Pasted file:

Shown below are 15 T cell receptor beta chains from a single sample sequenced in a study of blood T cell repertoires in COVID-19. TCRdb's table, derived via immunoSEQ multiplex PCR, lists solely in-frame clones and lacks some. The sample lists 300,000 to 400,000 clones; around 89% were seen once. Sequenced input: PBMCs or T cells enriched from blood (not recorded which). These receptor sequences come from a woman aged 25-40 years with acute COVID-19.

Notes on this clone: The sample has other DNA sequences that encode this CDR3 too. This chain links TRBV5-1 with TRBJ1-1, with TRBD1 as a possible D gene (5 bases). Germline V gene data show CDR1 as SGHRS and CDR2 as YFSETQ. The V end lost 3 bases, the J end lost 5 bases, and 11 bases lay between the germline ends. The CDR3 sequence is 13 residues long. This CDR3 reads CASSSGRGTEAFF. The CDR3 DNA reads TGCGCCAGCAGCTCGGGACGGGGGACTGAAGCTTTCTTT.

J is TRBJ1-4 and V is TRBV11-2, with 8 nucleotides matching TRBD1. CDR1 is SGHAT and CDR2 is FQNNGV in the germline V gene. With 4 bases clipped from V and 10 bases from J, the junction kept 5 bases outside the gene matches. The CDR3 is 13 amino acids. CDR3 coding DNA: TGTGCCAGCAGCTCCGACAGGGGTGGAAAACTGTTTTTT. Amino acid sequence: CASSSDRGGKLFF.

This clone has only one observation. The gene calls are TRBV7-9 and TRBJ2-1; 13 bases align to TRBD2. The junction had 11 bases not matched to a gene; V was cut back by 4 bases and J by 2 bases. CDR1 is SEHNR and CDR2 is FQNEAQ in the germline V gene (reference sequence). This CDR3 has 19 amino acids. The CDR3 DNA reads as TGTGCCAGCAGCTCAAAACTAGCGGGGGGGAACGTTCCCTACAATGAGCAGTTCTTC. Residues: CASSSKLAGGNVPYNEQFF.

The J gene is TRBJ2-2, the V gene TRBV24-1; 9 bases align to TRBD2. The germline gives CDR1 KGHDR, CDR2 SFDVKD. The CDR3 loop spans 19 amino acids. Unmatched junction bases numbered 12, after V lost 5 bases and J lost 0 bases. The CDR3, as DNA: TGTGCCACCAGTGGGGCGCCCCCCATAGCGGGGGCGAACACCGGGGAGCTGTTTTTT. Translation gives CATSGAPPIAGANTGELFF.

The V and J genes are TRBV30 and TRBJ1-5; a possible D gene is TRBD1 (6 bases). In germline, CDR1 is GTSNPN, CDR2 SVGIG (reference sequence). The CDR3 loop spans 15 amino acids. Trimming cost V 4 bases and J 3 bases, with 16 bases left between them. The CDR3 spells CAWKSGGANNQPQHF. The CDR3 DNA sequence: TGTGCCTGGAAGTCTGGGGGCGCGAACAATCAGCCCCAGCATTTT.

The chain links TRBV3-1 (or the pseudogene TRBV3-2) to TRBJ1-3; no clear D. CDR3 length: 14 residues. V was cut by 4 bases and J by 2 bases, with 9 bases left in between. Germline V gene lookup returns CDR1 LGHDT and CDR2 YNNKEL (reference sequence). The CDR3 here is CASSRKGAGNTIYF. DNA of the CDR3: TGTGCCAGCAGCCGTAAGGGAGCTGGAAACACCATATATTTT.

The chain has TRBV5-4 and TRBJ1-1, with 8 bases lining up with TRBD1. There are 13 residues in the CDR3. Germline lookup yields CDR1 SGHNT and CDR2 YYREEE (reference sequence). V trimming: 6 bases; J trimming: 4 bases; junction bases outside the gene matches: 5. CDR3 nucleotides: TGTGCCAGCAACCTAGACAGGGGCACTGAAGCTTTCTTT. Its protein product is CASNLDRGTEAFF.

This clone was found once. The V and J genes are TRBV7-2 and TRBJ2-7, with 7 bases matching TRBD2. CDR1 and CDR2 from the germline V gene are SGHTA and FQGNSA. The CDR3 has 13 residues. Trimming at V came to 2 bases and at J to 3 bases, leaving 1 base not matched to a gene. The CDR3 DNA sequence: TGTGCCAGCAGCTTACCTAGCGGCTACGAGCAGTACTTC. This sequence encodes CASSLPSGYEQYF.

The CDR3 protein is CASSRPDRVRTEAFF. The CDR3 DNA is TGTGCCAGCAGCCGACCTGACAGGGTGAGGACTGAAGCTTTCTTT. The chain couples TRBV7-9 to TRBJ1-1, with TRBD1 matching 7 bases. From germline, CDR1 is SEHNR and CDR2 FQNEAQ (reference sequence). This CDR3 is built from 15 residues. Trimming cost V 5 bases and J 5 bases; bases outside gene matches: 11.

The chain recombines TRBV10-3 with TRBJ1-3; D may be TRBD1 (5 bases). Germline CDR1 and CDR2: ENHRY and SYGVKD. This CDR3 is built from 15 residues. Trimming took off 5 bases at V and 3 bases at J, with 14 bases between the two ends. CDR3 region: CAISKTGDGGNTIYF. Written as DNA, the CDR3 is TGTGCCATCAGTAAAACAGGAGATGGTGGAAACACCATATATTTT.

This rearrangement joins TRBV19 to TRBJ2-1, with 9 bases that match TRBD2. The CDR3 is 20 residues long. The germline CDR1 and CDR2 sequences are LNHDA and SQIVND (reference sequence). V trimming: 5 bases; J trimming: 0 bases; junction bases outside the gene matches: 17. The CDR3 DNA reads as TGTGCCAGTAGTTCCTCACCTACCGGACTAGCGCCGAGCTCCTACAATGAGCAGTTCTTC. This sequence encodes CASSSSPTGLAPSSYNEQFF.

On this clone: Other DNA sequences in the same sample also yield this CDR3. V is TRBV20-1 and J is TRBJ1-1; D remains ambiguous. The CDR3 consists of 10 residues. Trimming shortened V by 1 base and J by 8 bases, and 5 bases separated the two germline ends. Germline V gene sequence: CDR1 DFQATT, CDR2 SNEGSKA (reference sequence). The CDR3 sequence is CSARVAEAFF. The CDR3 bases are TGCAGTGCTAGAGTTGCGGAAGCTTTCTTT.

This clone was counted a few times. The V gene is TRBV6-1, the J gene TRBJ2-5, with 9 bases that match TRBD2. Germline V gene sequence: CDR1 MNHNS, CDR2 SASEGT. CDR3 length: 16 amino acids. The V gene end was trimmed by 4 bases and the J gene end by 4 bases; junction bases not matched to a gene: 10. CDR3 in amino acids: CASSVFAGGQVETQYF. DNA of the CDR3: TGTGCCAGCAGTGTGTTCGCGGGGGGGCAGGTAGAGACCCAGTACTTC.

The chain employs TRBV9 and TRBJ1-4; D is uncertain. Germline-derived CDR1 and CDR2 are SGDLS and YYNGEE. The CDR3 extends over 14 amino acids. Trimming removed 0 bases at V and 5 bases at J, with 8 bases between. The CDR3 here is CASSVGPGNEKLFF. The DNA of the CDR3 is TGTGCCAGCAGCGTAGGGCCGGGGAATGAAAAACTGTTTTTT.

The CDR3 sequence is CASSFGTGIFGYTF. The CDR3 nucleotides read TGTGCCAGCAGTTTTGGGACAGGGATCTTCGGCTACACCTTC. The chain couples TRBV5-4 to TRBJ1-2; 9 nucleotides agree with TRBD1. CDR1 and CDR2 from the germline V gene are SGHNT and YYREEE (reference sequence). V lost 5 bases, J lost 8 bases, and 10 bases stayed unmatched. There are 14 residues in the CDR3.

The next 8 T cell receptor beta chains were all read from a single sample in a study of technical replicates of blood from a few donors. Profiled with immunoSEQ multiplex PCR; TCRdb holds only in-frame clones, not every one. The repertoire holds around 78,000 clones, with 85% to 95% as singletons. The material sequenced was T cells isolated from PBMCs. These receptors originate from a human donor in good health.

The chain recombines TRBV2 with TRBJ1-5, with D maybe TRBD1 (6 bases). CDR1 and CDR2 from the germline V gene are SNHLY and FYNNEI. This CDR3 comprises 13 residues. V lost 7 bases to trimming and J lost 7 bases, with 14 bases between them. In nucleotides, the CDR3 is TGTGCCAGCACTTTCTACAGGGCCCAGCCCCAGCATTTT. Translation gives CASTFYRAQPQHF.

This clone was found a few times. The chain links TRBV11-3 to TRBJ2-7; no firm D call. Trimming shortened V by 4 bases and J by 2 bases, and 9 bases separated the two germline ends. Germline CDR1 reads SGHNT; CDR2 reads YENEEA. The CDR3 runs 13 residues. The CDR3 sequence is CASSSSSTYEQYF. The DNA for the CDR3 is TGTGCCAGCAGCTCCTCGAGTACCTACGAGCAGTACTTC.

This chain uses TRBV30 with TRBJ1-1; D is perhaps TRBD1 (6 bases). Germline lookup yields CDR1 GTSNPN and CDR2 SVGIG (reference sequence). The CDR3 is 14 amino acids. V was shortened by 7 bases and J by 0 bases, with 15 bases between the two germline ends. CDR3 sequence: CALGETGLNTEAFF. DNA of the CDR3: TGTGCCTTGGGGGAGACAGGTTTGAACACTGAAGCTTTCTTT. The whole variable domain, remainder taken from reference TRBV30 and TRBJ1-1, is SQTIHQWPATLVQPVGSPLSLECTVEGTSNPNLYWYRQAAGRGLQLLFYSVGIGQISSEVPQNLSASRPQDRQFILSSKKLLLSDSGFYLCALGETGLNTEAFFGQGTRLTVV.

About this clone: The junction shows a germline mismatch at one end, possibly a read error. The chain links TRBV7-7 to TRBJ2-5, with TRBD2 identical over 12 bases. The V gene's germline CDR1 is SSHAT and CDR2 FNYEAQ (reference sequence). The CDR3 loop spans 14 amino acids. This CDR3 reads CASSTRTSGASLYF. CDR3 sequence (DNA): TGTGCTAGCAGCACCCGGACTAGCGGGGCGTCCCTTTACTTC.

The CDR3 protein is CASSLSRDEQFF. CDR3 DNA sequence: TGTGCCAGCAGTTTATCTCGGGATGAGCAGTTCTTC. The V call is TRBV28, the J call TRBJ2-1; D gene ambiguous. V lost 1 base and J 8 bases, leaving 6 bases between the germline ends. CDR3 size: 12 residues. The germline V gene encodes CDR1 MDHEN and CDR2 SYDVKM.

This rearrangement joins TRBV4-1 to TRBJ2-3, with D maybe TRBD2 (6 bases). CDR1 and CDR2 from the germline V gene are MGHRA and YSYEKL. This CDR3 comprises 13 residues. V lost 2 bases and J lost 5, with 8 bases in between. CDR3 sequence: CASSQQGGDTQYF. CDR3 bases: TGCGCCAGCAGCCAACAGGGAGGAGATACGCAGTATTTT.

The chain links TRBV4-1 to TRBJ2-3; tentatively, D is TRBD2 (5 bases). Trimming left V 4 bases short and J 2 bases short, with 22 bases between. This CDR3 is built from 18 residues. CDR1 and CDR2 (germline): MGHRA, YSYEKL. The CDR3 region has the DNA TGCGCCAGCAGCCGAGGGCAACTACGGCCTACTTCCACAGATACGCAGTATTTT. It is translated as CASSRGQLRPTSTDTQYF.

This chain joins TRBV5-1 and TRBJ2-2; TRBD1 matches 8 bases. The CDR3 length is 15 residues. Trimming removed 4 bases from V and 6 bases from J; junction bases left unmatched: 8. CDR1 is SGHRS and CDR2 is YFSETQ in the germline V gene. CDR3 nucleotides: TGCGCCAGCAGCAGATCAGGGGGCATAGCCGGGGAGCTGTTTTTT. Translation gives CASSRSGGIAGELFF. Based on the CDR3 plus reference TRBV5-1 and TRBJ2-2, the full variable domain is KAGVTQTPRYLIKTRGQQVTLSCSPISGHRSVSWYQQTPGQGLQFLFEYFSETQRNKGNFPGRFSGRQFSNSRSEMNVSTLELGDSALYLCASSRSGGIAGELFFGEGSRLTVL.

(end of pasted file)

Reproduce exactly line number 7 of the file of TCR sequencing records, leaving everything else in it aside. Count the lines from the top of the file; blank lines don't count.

The chain links TRBV3-1 (or the pseudogene TRBV3-2) to TRBJ1-3; no clear D. CDR3 length: 14 residues. V was cut by 4 bases and J by 2 bases, with 9 bases left in between. Germline V gene lookup returns CDR1 LGHDT and CDR2 YNNKEL (reference sequence). The CDR3 here is CASSRKGAGNTIYF. DNA of the CDR3: TGTGCCAGCAGCCGTAAGGGAGCTGGAAACACCATATATTTT.